Okay, we need to talk about something...again.
There is this mindset in the hobby that aquariums which embrace the use of natural materials like leaves and seed pods are..."messy" or "dirty." This is not only a completely incorrect assertion- it's just sort of stupid. As we have pointed out for 7 years now, Nature is anything but a clean, organized place.
Yet, for some reason, those not in the know seem to love inferring that aquariums set up with large amounts of botanical materials (intended to be colonized by biofilms and fu gal growths prior to decomposing) are "messy."
This is understandable, I suppose; but to those of us familiar with this methodology, this assertion is kind of laughable.
As you know by now, I am pretty much near-obsessed with the idea of allowing a botanical-style aquarium to "evolve" with little interference on the part of the aquarist. With botanical-method aquariums, I personally believe that they can better handle evolving on their own more so than many typical systems...Not that I'd want to just "let a tank go", mind you...
I'm a fairly diligent/borderline obsessive maintenance guy. I love my weekly water exchanges. However, I think it's very important to understand the reason why we create aquariums like this. What is the goal? What are we trying to accomplish? If we make an effort to understand the way the natural habitats we are enamored with function, it becomes way easier to manage them in a more confident manner.
Hobbyists unfamiliar with our processes and ideas will call this a mess.
We call it "natural."
I mean, when you think about it, the natural, botanical-method aquarium is deliberately set up to replicate a wild aquatic habitat where all of this stuff is taking place already. Leaves, seed pods, etc. are more-or-less ephemeral in nature, and are constantly breaking down in these environments.
Colonization by biofilms and fu gal growths, as well as fragmentation and decomposition of botanical materials is continuous.
I love the fact that this approach is still seen as somewhat "contrarian" to the more conventional aquarium interpretation of a "natural" aquarium, despite the growing global popularity. I'm fascinated by the "mental adjustments" that we need to make to accept the aesthetic and the processes of natural decay, fungal growth, the appearance of biofilms, and how these affect what's occurring in the aquarium.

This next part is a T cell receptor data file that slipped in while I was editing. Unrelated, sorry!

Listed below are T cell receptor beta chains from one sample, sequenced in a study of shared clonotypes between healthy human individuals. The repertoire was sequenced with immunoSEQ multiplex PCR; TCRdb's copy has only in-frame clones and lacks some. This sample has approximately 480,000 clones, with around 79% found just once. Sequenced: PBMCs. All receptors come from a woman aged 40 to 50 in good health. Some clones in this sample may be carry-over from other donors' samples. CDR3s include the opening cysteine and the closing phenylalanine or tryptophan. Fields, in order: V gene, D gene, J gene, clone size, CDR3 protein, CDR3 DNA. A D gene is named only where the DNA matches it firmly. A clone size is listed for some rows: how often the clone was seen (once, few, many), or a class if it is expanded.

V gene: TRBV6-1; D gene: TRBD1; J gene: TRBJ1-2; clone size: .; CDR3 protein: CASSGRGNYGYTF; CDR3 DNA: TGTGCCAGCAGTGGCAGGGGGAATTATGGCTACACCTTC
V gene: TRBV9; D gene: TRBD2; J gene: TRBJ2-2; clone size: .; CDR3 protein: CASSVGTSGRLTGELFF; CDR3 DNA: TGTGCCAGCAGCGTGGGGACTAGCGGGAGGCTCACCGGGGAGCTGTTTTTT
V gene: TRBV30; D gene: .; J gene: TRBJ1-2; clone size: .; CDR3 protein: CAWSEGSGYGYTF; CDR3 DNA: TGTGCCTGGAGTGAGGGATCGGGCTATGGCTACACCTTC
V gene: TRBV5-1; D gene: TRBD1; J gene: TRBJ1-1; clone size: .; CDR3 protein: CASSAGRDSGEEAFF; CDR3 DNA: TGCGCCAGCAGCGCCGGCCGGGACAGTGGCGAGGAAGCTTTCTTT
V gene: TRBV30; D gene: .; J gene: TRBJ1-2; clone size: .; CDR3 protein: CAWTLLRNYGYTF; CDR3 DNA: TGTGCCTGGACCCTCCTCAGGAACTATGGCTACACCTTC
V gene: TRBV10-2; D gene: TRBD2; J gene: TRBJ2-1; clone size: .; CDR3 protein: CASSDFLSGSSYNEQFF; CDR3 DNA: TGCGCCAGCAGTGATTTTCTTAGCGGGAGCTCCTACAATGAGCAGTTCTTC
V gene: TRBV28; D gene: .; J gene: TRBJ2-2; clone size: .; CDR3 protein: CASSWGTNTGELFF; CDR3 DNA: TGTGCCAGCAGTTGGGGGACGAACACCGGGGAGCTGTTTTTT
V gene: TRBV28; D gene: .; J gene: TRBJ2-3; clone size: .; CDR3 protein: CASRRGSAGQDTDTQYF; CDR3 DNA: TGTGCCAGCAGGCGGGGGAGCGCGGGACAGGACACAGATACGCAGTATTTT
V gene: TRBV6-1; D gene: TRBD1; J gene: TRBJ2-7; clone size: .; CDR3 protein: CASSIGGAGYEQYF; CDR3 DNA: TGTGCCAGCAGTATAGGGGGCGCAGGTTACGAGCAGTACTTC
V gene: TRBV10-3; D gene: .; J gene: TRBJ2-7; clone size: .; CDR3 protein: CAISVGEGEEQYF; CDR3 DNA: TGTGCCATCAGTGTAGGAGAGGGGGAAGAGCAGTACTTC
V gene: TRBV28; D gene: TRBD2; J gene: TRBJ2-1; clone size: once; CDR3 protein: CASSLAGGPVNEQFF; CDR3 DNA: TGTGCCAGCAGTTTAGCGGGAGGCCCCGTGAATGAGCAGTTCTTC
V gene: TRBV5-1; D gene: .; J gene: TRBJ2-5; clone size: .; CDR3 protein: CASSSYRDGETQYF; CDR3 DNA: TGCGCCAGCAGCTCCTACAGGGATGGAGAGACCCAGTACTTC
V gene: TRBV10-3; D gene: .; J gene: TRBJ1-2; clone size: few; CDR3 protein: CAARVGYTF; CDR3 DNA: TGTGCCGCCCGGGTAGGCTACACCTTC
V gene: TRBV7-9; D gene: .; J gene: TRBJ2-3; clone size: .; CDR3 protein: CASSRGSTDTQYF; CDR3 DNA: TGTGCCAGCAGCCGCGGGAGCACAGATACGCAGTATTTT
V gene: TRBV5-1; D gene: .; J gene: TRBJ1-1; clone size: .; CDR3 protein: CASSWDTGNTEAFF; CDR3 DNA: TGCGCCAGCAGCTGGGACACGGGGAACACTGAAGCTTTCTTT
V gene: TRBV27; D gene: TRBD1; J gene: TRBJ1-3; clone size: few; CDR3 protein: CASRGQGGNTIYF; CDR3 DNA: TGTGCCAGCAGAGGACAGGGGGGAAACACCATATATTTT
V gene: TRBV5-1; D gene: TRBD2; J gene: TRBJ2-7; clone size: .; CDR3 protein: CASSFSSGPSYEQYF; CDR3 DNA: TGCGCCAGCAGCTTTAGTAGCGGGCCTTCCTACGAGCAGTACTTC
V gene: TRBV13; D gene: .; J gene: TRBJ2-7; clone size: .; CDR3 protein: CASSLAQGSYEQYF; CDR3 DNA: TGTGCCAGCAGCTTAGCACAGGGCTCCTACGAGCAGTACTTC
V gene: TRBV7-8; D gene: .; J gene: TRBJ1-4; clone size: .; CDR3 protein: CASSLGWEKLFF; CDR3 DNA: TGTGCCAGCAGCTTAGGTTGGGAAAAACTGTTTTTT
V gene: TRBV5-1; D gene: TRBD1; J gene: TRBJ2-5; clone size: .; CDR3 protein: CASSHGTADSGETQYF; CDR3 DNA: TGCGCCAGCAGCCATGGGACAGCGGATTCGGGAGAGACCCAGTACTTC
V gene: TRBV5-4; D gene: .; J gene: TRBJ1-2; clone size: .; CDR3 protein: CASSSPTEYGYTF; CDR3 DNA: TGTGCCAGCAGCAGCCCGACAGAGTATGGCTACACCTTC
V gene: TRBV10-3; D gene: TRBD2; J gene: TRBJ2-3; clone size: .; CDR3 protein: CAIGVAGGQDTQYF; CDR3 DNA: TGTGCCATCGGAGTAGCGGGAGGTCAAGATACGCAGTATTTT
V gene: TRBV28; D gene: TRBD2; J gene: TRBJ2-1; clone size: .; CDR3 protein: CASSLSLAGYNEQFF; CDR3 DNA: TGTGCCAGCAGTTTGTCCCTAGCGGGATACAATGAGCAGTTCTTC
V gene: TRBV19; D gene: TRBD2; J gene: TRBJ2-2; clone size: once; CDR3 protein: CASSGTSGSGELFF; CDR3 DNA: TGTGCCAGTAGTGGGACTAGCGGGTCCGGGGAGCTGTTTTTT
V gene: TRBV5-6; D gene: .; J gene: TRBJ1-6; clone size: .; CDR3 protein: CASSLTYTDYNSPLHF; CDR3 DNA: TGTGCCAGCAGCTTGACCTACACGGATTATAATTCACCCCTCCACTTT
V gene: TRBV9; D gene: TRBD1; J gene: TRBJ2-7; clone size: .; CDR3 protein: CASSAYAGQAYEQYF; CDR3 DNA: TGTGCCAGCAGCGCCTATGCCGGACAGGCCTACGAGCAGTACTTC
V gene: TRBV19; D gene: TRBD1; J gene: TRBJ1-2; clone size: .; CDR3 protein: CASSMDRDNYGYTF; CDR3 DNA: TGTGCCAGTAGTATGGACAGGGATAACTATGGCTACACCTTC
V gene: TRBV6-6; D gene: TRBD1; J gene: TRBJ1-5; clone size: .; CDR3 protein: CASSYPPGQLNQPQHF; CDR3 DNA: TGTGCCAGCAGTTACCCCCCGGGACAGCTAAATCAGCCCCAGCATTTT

So, when I hear our aquariums criticized as "messy" by the (let's call them what they are) uninformed, I sort of laugh. They literally have no idea what they're talking about.
This is not only a completely incorrect assertion- it's just sort of stupid. As we have pointed out for 7 years now, Nature is anything but a clean, organized place.
And really, the idea of "doing it like Nature does" has led to an idea which I've been playing with not only at the moment, but for some time now:
In situ "curing" of wood and botanicals.
Something that indeed, goes against our "typical" practice, and certainly is different than my more "conventional" approach of boiling leaves and pods, and curing wood in a separate container of water. Rather, just "rinse and drop!" Hardly precise. And rather at odds with even our own"conventions" and practices that we've touted here!
Yet, playing with this approach has given me some of my favorite tanks ever!
It takes time, and a willingness to wait and observe and open yourself up to a bit of a "mess" at the beginning- at least in the "conventional" aquarium sense. To me, it seems like by doing this, you're actually letting Nature do Her thing!
It's not revolutionary...However, it is "evolutionary" for me, in that it more completely embraces my philosophy of building up a microcosm from scratch in an aquarium. This approach might be the ultimate expression of that. Think about this: Why do we "cure" wood outside of our display aquariums?
Well, typically, it's because we don't want the silt, sediment, biofilms and fungal growth which inevitably appears on wood when we submerge it for the first time, in our tanks. I get that. And we want leaves and botanicals to sink right to the bottom. Also, not everyone is fond of the tannins released during this process, too. And the other materials, which we (present company include) have historically referred to as "organic pollutants", are seen as "undesirable."
I get all of those.